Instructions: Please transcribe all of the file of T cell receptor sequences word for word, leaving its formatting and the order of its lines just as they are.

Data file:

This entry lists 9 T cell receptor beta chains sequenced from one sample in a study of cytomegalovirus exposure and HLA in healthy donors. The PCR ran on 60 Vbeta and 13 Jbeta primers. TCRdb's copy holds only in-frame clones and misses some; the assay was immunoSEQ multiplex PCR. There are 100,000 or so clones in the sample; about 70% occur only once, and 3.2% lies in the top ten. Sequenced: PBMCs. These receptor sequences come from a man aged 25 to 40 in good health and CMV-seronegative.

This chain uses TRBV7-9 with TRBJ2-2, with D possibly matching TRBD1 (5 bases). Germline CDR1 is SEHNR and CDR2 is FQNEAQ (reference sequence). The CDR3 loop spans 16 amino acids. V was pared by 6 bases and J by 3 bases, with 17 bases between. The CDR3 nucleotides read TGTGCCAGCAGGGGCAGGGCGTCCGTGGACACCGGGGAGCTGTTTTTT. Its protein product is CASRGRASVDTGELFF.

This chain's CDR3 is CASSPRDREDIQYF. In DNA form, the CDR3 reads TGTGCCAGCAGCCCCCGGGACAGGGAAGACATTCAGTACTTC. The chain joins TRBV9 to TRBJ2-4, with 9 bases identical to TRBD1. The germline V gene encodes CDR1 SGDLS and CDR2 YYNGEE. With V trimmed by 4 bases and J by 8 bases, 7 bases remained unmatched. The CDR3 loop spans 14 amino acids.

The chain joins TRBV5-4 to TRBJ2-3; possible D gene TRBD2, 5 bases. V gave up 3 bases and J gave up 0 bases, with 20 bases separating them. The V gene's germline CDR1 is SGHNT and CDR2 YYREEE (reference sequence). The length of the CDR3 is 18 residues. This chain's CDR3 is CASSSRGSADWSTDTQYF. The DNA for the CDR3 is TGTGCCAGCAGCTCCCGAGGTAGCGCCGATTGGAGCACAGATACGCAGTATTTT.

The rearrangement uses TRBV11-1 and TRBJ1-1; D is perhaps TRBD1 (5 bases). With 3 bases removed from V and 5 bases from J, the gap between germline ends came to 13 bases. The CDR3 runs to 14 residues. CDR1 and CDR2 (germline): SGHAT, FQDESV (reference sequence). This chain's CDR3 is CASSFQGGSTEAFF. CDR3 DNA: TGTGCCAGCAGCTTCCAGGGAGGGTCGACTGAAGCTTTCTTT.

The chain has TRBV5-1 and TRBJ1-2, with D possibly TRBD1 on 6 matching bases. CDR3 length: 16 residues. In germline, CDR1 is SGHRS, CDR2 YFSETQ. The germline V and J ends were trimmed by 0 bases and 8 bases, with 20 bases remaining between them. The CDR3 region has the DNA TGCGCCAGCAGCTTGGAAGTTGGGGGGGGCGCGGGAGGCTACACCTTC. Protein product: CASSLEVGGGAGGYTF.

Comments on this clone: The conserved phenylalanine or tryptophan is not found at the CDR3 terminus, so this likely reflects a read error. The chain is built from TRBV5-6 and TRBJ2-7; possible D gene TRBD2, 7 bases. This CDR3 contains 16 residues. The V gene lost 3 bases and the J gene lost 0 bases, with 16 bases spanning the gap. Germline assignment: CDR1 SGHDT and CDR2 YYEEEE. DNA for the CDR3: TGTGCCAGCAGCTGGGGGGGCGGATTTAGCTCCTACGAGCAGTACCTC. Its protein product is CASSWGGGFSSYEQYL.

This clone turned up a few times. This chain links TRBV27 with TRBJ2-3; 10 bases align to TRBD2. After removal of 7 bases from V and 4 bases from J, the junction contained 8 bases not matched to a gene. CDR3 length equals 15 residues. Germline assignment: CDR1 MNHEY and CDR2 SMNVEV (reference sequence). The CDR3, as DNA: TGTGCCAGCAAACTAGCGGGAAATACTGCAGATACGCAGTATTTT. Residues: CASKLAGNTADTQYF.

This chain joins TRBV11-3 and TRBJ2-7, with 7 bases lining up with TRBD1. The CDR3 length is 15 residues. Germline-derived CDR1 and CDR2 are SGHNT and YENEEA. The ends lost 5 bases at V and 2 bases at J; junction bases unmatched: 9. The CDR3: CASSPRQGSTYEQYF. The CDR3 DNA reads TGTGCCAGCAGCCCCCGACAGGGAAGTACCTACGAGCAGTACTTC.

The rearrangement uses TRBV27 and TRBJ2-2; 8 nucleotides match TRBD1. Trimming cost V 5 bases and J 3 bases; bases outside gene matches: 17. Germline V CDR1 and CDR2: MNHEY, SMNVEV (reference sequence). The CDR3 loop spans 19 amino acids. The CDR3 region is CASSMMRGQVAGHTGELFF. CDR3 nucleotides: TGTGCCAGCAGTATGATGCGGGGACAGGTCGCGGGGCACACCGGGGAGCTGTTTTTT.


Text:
This entry lists 9 T cell receptor beta chains sequenced from one sample in a study of cytomegalovirus exposure and HLA in healthy donors. The PCR ran on 60 Vbeta and 13 Jbeta primers. TCRdb's copy holds only in-frame clones and misses some; the assay was immunoSEQ multiplex PCR. There are 100,000 or so clones in the sample; about 70% occur only once, and 3.2% lies in the top ten. Sequenced: PBMCs. These receptor sequences come from a man aged 25 to 40 in good health and CMV-seronegative.

This chain uses TRBV7-9 with TRBJ2-2, with D possibly matching TRBD1 (5 bases). Germline CDR1 is SEHNR and CDR2 is FQNEAQ (reference sequence). The CDR3 loop spans 16 amino acids. V was pared by 6 bases and J by 3 bases, with 17 bases between. The CDR3 nucleotides read TGTGCCAGCAGGGGCAGGGCGTCCGTGGACACCGGGGAGCTGTTTTTT. Its protein product is CASRGRASVDTGELFF.

This chain's CDR3 is CASSPRDREDIQYF. In DNA form, the CDR3 reads TGTGCCAGCAGCCCCCGGGACAGGGAAGACATTCAGTACTTC. The chain joins TRBV9 to TRBJ2-4, with 9 bases identical to TRBD1. The germline V gene encodes CDR1 SGDLS and CDR2 YYNGEE. With V trimmed by 4 bases and J by 8 bases, 7 bases remained unmatched. The CDR3 loop spans 14 amino acids.

The chain joins TRBV5-4 to TRBJ2-3; possible D gene TRBD2, 5 bases. V gave up 3 bases and J gave up 0 bases, with 20 bases separating them. The V gene's germline CDR1 is SGHNT and CDR2 YYREEE (reference sequence). The length of the CDR3 is 18 residues. This chain's CDR3 is CASSSRGSADWSTDTQYF. The DNA for the CDR3 is TGTGCCAGCAGCTCCCGAGGTAGCGCCGATTGGAGCACAGATACGCAGTATTTT.

The rearrangement uses TRBV11-1 and TRBJ1-1; D is perhaps TRBD1 (5 bases). With 3 bases removed from V and 5 bases from J, the gap between germline ends came to 13 bases. The CDR3 runs to 14 residues. CDR1 and CDR2 (germline): SGHAT, FQDESV (reference sequence). This chain's CDR3 is CASSFQGGSTEAFF. CDR3 DNA: TGTGCCAGCAGCTTCCAGGGAGGGTCGACTGAAGCTTTCTTT.

The chain has TRBV5-1 and TRBJ1-2, with D possibly TRBD1 on 6 matching bases. CDR3 length: 16 residues. In germline, CDR1 is SGHRS, CDR2 YFSETQ. The germline V and J ends were trimmed by 0 bases and 8 bases, with 20 bases remaining between them. The CDR3 region has the DNA TGCGCCAGCAGCTTGGAAGTTGGGGGGGGCGCGGGAGGCTACACCTTC. Protein product: CASSLEVGGGAGGYTF.

Comments on this clone: The conserved phenylalanine or tryptophan is not found at the CDR3 terminus, so this likely reflects a read error. The chain is built from TRBV5-6 and TRBJ2-7; possible D gene TRBD2, 7 bases. This CDR3 contains 16 residues. The V gene lost 3 bases and the J gene lost 0 bases, with 16 bases spanning the gap. Germline assignment: CDR1 SGHDT and CDR2 YYEEEE. DNA for the CDR3: TGTGCCAGCAGCTGGGGGGGCGGATTTAGCTCCTACGAGCAGTACCTC. Its protein product is CASSWGGGFSSYEQYL.

This clone turned up a few times. This chain links TRBV27 with TRBJ2-3; 10 bases align to TRBD2. After removal of 7 bases from V and 4 bases from J, the junction contained 8 bases not matched to a gene. CDR3 length equals 15 residues. Germline assignment: CDR1 MNHEY and CDR2 SMNVEV (reference sequence). The CDR3, as DNA: TGTGCCAGCAAACTAGCGGGAAATACTGCAGATACGCAGTATTTT. Residues: CASKLAGNTADTQYF.

This chain joins TRBV11-3 and TRBJ2-7, with 7 bases lining up with TRBD1. The CDR3 length is 15 residues. Germline-derived CDR1 and CDR2 are SGHNT and YENEEA. The ends lost 5 bases at V and 2 bases at J; junction bases unmatched: 9. The CDR3: CASSPRQGSTYEQYF. The CDR3 DNA reads TGTGCCAGCAGCCCCCGACAGGGAAGTACCTACGAGCAGTACTTC.

The rearrangement uses TRBV27 and TRBJ2-2; 8 nucleotides match TRBD1. Trimming cost V 5 bases and J 3 bases; bases outside gene matches: 17. Germline V CDR1 and CDR2: MNHEY, SMNVEV (reference sequence). The CDR3 loop spans 19 amino acids. The CDR3 region is CASSMMRGQVAGHTGELFF. CDR3 nucleotides: TGTGCCAGCAGTATGATGCGGGGACAGGTCGCGGGGCACACCGGGGAGCTGTTTTTT.